Comedians You Should Know: Kyle Kinane


GMP Humor Editor Omar Shaukat takes a look at Kyle Kinane’s unrelenting vulnerability on stage 

This past Autumn I saw Kyle Kinane perform at the DC Improv. It was the Thursday night show, and the crowd was modestly sized. Kinane took the stage and started to riff off of his flight experience from LA to DC. The crowd’s reaction was tepid, and this was when Kinane’s personality began to shine. Kinane groaned into the microphone, “Great job Kyle, way to start with the new untested material in front of a paying audience”. The crowd erupted with laughter. This was the Kinane we all paid to see.

Kyle Kinane is a manly man. He’s been quoted by the London Evening Standard as being a “bleak, misanthropic Ernest Hemingway lookalike with a penchant for suicide jokes”. While this quote has been beaten to death in Kinane’s press one-sheets and show descriptions, there’s a reason for it: It’s so damn true.

Kinane’s self-loathing is on another stratosphere, and the writer in me can only sit back and admire it all. Kinane, like most comedians, is at his best when he’s most vulnerable in front of the audience. His ability to take the pathetic truths of his disposition (That of a 35 year old white male who is only now moving into his own apartment) and turn them on their head is a site to behold. Kinane’s latest special, Whiskey Icarus, is his most unrelenting, unabashedly honest self-portrait yet.

In recent years, there seems to be a shift in the landscape of comedy. What was once an industry strictly founded on jokes is now transforming into one where personalities, not jokes, are more important for audience members. When I think of Louis CK, Bill Burr, Tig Notaro, I think first of the people behind the jokes. Sure there are still some excellent joke tellers, but with the rise of popularity in comedy podcasts, people flock towards human vulnerability.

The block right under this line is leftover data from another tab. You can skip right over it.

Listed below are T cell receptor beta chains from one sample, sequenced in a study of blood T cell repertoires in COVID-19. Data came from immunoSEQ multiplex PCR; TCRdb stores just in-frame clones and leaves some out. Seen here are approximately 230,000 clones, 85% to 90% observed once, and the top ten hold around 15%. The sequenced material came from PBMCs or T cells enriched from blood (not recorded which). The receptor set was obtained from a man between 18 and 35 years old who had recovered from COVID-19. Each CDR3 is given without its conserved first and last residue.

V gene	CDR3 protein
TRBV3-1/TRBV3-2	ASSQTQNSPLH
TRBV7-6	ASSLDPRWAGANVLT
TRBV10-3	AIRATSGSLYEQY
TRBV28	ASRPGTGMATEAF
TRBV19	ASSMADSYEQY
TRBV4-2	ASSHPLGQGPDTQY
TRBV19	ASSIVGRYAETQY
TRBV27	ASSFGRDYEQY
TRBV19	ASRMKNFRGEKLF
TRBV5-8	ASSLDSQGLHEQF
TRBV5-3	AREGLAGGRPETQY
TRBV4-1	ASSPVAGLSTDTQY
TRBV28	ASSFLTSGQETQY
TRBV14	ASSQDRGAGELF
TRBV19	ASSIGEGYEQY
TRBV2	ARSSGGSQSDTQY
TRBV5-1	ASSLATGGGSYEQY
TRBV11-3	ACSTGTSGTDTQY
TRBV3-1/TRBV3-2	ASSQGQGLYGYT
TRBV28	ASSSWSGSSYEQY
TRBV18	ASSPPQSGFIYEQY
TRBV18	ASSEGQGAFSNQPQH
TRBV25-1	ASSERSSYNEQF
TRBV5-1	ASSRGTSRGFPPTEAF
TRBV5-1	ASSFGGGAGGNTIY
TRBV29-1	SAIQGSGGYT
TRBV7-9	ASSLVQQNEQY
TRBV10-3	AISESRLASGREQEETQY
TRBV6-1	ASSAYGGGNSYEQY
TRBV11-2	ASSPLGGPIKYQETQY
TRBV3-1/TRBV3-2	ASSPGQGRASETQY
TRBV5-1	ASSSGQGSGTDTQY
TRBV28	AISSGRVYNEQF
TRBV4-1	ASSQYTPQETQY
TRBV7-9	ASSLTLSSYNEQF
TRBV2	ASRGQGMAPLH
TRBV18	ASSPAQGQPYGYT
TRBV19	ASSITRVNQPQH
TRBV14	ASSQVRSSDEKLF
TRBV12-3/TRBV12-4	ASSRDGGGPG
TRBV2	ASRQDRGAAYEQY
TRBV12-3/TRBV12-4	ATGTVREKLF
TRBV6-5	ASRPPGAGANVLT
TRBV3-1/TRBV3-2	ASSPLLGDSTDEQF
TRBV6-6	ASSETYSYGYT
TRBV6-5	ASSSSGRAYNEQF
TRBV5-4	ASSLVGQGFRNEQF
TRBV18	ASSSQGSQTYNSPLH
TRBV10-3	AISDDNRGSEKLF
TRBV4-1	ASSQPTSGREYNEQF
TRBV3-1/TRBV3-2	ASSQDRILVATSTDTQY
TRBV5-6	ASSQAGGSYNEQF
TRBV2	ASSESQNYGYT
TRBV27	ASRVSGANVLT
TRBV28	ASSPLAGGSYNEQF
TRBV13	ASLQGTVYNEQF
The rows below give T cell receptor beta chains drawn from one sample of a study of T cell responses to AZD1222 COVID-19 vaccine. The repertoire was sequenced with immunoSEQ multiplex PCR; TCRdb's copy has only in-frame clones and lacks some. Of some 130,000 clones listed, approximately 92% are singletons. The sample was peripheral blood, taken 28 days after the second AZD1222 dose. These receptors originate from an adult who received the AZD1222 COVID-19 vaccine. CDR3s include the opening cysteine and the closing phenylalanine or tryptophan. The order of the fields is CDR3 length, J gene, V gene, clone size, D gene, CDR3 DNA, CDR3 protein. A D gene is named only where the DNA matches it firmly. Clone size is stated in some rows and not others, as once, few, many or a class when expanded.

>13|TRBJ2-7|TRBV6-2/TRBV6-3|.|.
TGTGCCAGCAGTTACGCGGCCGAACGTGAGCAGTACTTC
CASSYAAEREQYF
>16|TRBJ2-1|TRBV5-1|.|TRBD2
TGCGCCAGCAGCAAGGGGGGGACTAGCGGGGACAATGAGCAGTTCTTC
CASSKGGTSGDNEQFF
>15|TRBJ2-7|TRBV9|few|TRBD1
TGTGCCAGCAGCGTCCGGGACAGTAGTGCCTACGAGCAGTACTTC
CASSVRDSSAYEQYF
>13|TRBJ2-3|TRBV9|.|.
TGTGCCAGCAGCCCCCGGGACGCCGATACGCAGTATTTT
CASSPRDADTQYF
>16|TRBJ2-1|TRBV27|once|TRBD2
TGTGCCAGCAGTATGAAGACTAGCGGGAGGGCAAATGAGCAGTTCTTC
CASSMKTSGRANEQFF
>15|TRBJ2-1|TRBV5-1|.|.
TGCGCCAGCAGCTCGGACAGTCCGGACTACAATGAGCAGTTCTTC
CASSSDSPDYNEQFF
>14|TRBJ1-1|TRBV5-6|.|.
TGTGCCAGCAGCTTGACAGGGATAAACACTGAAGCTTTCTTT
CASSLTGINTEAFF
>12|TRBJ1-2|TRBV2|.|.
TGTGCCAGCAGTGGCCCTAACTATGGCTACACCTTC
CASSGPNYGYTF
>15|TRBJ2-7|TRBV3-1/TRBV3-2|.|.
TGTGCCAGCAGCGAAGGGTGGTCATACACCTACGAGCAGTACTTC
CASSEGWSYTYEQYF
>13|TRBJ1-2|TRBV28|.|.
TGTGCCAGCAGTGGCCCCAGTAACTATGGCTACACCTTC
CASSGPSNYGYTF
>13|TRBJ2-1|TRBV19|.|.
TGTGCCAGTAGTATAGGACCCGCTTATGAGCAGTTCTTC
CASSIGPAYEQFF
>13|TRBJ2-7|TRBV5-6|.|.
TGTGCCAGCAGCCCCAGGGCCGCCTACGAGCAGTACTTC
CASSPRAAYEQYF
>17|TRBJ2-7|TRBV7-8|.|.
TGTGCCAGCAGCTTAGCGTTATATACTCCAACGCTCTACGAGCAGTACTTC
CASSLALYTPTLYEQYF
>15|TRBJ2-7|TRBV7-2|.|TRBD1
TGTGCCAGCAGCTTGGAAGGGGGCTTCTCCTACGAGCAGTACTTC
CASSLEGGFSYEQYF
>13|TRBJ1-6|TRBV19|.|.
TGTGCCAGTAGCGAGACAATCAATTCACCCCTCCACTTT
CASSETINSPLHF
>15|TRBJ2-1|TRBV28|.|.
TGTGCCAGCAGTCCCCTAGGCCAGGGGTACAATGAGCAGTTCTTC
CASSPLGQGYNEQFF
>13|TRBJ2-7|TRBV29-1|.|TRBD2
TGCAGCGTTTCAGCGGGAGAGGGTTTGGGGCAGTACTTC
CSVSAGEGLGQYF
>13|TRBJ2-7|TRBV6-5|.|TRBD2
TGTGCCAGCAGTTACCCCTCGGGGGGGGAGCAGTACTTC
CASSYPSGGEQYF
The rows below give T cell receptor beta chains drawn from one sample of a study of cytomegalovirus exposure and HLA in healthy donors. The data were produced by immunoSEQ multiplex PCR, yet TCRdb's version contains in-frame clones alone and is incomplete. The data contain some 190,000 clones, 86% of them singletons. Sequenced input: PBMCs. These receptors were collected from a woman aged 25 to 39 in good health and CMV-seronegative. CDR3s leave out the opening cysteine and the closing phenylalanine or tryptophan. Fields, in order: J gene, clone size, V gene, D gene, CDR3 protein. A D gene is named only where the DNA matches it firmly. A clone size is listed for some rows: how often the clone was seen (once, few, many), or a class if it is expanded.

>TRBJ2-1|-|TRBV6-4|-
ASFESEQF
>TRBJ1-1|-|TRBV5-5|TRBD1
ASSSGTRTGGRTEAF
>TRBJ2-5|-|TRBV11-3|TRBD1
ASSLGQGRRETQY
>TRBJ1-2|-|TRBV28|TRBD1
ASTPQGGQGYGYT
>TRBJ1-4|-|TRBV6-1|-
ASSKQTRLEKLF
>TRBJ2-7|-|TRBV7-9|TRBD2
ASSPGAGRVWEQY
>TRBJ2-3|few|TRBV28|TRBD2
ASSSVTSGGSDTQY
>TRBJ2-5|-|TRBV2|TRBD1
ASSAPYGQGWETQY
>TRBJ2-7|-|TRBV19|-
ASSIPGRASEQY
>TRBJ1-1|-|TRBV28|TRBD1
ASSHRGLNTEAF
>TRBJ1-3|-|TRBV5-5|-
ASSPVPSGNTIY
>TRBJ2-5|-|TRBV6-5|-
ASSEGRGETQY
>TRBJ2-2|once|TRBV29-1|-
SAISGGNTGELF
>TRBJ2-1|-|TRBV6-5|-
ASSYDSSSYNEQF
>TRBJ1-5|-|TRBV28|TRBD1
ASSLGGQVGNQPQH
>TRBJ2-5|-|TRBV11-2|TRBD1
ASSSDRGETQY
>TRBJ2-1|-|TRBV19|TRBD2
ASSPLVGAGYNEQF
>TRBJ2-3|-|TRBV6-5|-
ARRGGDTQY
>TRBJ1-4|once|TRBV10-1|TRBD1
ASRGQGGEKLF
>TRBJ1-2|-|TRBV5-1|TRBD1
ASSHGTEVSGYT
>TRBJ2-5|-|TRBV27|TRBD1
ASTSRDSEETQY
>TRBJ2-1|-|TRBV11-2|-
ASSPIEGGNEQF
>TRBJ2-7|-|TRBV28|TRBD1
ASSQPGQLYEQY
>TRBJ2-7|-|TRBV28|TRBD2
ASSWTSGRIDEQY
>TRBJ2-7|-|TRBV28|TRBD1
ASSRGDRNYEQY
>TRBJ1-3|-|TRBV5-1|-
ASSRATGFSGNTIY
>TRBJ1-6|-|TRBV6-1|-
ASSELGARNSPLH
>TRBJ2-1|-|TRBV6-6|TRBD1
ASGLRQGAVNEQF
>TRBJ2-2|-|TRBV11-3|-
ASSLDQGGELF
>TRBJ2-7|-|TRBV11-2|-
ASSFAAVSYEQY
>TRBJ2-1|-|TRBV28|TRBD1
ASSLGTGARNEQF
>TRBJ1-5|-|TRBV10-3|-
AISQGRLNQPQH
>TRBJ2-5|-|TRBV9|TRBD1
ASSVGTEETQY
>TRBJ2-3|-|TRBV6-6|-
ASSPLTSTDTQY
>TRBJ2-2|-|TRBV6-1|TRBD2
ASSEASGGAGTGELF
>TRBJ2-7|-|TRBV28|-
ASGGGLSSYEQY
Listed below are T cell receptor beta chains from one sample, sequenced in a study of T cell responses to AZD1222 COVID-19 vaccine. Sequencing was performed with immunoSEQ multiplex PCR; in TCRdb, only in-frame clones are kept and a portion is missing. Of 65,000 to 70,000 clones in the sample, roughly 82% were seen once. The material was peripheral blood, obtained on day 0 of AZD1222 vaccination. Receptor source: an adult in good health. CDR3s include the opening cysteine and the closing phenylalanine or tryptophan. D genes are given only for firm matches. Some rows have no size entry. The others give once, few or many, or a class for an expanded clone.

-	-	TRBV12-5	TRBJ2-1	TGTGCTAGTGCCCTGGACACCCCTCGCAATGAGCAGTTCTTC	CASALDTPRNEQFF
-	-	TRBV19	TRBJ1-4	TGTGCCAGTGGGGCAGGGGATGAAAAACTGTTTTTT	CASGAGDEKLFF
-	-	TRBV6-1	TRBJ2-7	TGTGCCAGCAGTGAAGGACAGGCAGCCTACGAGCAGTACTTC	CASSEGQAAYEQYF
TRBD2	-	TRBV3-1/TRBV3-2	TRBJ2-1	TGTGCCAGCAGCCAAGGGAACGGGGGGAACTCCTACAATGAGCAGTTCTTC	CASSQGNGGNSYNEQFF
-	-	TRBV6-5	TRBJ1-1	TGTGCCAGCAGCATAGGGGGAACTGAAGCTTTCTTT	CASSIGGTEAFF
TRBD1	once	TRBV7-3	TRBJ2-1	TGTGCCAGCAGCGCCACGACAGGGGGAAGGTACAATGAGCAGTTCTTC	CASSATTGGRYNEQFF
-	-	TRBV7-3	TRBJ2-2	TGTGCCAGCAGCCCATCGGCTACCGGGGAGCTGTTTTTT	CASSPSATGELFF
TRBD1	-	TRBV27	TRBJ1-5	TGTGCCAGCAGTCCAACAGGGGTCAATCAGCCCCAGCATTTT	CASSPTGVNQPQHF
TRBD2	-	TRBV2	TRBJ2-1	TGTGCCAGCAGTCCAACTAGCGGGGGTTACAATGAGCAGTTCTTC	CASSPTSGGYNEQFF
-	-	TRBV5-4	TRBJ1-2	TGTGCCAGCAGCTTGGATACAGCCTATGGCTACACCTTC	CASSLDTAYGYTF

Kinane is nothing if not vulnerable. He is the butt of most his jokes, and he is the first person to laugh at himself. If Kinane was to stay hidden in obscurity, his harsh vulnerability would be viewed as tragic. Though with one album, a successful Comedy Central Special, the opening slot for Patton Oswalt, and Variety naming Kinane one of the Top 10 Comics to Watch, it seems his vulnerability is becoming his greatest strength.  I look forward to seeing where Kinane takes his comedy now that he’s starting to see some success.

Kyle Kinane’s latest album Whiskey Icarus can be purchased here. I’ll leave you with one of my favorite Kyle Kinane bits.


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About Omar Shaukat

Omar Shaukat is a freelance writer and aspiring stand-up comedian living in the Baltimore/DC area. He thoroughly enjoys living in his parents' basement and watching Hugh Grant romantic comedies on repeat with his cat, Midori. When not watching Love Actually, he likes to explore gender and race issues as well as the perils of being in a relationship as a twenty-something. You can follow him on Twitter.

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